I was recently asked some questions by my German publisher for an introduction to their edition of What Do Druids Believe? I thought I’d share some of this with you:
How do you see the future of nature religions, especially Druidry, in the modern world?
As environmental degradation increases we are bound to experience an increase of interest in Nature religions. When you risk losing something then you start to treasure it more. But there are other phenomena occurring which I believe will also affect people’s spiritual affiliation. While there is now a trend towards fundamentalism in all religions, there is an interesting and quite contrary phenomenon occurring. More and more people are recognising the universal themes they see expressed in every religion and they are becoming less interested in dogma and in rigid identification with any one religious path. Instead they might be inspired by elements of a number of paths to create their own rather individual way. A prosaic analogy is the way you can now combine paints in a hardware store to create just the shade of colour you need. On the one hand this can lead to a consumerist approach which is naturally criticised by theologians and religious thinkers. They talk about the ‘New Age schmorgasbord’ which goes for variety rather than depth, but if we go beyond this judgemental position to observe what is really happening we can see that many people can no longer hold an allegiance to just one religion. They are becoming ‘global citizens’ in their faith as well as in other ways.
Perhaps we are coming to a time when for many of us our previous life-memories are being reactivated, or our experiences of having various lives following different faiths is now reaching fruition – a particular evolutionary stage whereby we can embrace more than one approach. In Druidry I see this with people who feel particularly connected to both Druidism and one or more other traditions. So there are people whose path is a combination of Buddhism and Druidism, or Wicca and Druidism, or they see themselves as Christian Druids or Taoist Druids, for example. It is as if the two or more strands that they combine somehow reinforce and deepen each other.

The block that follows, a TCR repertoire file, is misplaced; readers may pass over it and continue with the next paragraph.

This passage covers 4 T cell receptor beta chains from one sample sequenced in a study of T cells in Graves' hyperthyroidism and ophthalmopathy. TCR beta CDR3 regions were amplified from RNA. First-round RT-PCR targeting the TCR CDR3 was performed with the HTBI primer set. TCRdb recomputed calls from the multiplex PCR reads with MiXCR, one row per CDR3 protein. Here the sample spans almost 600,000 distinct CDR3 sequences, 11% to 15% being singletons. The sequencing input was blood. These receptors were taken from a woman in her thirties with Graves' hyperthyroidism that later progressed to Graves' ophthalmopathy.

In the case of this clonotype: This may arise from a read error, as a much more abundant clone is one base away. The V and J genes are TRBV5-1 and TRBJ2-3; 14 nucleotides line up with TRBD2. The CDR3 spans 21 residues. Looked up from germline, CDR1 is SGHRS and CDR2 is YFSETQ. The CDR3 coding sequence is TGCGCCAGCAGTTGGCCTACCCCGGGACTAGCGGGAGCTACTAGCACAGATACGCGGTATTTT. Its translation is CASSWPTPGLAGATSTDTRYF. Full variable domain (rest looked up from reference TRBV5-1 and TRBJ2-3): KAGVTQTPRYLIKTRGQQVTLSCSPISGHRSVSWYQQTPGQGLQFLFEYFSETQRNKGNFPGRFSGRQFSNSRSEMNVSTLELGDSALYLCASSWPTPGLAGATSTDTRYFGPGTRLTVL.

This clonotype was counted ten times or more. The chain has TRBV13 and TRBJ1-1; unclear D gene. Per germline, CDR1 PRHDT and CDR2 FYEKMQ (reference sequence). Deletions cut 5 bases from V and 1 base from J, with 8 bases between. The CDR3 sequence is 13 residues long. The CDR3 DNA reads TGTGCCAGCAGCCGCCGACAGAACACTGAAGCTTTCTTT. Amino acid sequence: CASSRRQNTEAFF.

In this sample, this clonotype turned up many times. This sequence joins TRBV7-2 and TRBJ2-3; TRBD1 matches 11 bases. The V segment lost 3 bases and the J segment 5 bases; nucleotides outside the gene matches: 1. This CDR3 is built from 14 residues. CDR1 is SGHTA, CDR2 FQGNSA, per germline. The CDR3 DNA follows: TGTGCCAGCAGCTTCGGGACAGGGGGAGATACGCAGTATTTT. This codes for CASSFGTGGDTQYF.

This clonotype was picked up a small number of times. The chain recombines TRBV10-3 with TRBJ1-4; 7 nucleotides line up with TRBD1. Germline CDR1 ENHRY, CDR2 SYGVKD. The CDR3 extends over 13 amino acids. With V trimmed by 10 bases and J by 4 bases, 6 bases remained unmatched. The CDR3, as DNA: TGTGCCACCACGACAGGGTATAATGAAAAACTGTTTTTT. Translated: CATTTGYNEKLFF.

But there is another process at work too. There have always been paths which are ‘meta-paths’ which are able to transcend religious distinctions, such as alchemy. An alchemist could be Buddhist or Jain, Christian or Muslim, Hindu or Jewish. Some people who follow Druidry follow it in this way – considering it an inner ‘meta-path’ that they can combine with another path of a more conventional religion. When a Christian alchemist from Europe met an Arab Muslim alchemist they shared a common understanding and language. I see the same thing happening in our Order when Christian and Wiccan or Buddhist Druids meet. Even though they have allegiances with very different religions there is a common ground that they share – a common source of inspiration for them both.
So when you ask about the future I see one in which a growing number of people feel sufficiently free, sufficiently enabled or empowered to ‘follow their bliss’ – as that great mythographer Joseph Campbell expressed it – in their own unique and special way. And as this happens I see a tremendous growth of creativity – artistically, but also socially and scientifically too. Although I suspect we’re in for a tough time in the decades ahead, I think it’s going to be a very exciting, innovative and colourful time too.